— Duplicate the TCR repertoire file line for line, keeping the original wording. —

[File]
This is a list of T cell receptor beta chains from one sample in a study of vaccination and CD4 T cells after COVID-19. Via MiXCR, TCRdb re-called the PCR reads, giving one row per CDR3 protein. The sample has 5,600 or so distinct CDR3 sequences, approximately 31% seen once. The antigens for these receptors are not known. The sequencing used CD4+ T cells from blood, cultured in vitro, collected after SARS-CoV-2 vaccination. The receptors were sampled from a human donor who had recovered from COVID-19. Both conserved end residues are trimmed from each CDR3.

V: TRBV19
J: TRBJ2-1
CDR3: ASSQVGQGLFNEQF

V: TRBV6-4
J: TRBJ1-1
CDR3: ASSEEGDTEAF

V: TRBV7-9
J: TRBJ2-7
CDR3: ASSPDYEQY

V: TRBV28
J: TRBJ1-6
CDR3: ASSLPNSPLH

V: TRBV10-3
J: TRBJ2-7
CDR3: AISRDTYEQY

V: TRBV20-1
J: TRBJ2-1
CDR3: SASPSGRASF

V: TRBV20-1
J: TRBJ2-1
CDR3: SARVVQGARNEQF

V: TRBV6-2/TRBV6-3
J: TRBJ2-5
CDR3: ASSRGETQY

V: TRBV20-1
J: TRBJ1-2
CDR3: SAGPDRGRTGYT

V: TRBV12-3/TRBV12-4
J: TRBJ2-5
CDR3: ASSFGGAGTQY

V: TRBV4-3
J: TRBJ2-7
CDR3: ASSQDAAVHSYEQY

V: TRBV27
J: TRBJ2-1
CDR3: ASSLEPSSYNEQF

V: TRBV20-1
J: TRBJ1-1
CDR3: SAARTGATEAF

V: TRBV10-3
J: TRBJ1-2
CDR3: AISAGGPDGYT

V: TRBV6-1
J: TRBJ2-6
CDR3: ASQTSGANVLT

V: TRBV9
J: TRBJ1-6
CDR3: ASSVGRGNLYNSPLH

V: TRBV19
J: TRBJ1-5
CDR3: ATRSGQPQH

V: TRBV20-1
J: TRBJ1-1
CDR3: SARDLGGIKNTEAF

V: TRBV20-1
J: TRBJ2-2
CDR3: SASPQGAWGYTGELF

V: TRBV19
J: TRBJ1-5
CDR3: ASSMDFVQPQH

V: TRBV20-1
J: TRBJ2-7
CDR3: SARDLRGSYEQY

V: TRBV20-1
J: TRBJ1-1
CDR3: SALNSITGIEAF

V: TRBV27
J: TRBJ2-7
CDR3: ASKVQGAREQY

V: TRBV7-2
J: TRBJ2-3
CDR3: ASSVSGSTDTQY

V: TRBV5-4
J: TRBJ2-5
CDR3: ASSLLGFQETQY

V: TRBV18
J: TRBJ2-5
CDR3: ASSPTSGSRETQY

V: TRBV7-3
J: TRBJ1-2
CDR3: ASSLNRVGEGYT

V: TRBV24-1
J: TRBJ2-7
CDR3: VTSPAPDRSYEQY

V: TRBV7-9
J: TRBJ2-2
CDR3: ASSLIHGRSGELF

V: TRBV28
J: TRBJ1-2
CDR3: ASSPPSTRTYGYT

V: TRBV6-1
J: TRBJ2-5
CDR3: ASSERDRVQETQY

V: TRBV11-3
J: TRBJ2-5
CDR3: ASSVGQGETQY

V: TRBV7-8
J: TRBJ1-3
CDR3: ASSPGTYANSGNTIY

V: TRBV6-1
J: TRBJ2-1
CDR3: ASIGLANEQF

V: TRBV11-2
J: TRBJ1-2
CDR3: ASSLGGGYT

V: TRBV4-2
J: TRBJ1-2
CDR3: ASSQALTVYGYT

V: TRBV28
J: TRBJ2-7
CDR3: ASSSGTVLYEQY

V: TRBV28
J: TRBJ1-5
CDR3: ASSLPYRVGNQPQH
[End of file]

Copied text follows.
This is a list of T cell receptor beta chains from one sample in a study of vaccination and CD4 T cells after COVID-19. Via MiXCR, TCRdb re-called the PCR reads, giving one row per CDR3 protein. The sample has 5,600 or so distinct CDR3 sequences, approximately 31% seen once. The antigens for these receptors are not known. The sequencing used CD4+ T cells from blood, cultured in vitro, collected after SARS-CoV-2 vaccination. The receptors were sampled from a human donor who had recovered from COVID-19. Both conserved end residues are trimmed from each CDR3.

V: TRBV19
J: TRBJ2-1
CDR3: ASSQVGQGLFNEQF

V: TRBV6-4
J: TRBJ1-1
CDR3: ASSEEGDTEAF

V: TRBV7-9
J: TRBJ2-7
CDR3: ASSPDYEQY

V: TRBV28
J: TRBJ1-6
CDR3: ASSLPNSPLH

V: TRBV10-3
J: TRBJ2-7
CDR3: AISRDTYEQY

V: TRBV20-1
J: TRBJ2-1
CDR3: SASPSGRASF

V: TRBV20-1
J: TRBJ2-1
CDR3: SARVVQGARNEQF

V: TRBV6-2/TRBV6-3
J: TRBJ2-5
CDR3: ASSRGETQY

V: TRBV20-1
J: TRBJ1-2
CDR3: SAGPDRGRTGYT

V: TRBV12-3/TRBV12-4
J: TRBJ2-5
CDR3: ASSFGGAGTQY

V: TRBV4-3
J: TRBJ2-7
CDR3: ASSQDAAVHSYEQY

V: TRBV27
J: TRBJ2-1
CDR3: ASSLEPSSYNEQF

V: TRBV20-1
J: TRBJ1-1
CDR3: SAARTGATEAF

V: TRBV10-3
J: TRBJ1-2
CDR3: AISAGGPDGYT

V: TRBV6-1
J: TRBJ2-6
CDR3: ASQTSGANVLT

V: TRBV9
J: TRBJ1-6
CDR3: ASSVGRGNLYNSPLH

V: TRBV19
J: TRBJ1-5
CDR3: ATRSGQPQH

V: TRBV20-1
J: TRBJ1-1
CDR3: SARDLGGIKNTEAF

V: TRBV20-1
J: TRBJ2-2
CDR3: SASPQGAWGYTGELF

V: TRBV19
J: TRBJ1-5
CDR3: ASSMDFVQPQH

V: TRBV20-1
J: TRBJ2-7
CDR3: SARDLRGSYEQY

V: TRBV20-1
J: TRBJ1-1
CDR3: SALNSITGIEAF

V: TRBV27
J: TRBJ2-7
CDR3: ASKVQGAREQY

V: TRBV7-2
J: TRBJ2-3
CDR3: ASSVSGSTDTQY

V: TRBV5-4
J: TRBJ2-5
CDR3: ASSLLGFQETQY

V: TRBV18
J: TRBJ2-5
CDR3: ASSPTSGSRETQY

V: TRBV7-3
J: TRBJ1-2
CDR3: ASSLNRVGEGYT

V: TRBV24-1
J: TRBJ2-7
CDR3: VTSPAPDRSYEQY

V: TRBV7-9
J: TRBJ2-2
CDR3: ASSLIHGRSGELF

V: TRBV28
J: TRBJ1-2
CDR3: ASSPPSTRTYGYT

V: TRBV6-1
J: TRBJ2-5
CDR3: ASSERDRVQETQY

V: TRBV11-3
J: TRBJ2-5
CDR3: ASSVGQGETQY

V: TRBV7-8
J: TRBJ1-3
CDR3: ASSPGTYANSGNTIY

V: TRBV6-1
J: TRBJ2-1
CDR3: ASIGLANEQF

V: TRBV11-2
J: TRBJ1-2
CDR3: ASSLGGGYT

V: TRBV4-2
J: TRBJ1-2
CDR3: ASSQALTVYGYT

V: TRBV28
J: TRBJ2-7
CDR3: ASSSGTVLYEQY

V: TRBV28
J: TRBJ1-5
CDR3: ASSLPYRVGNQPQH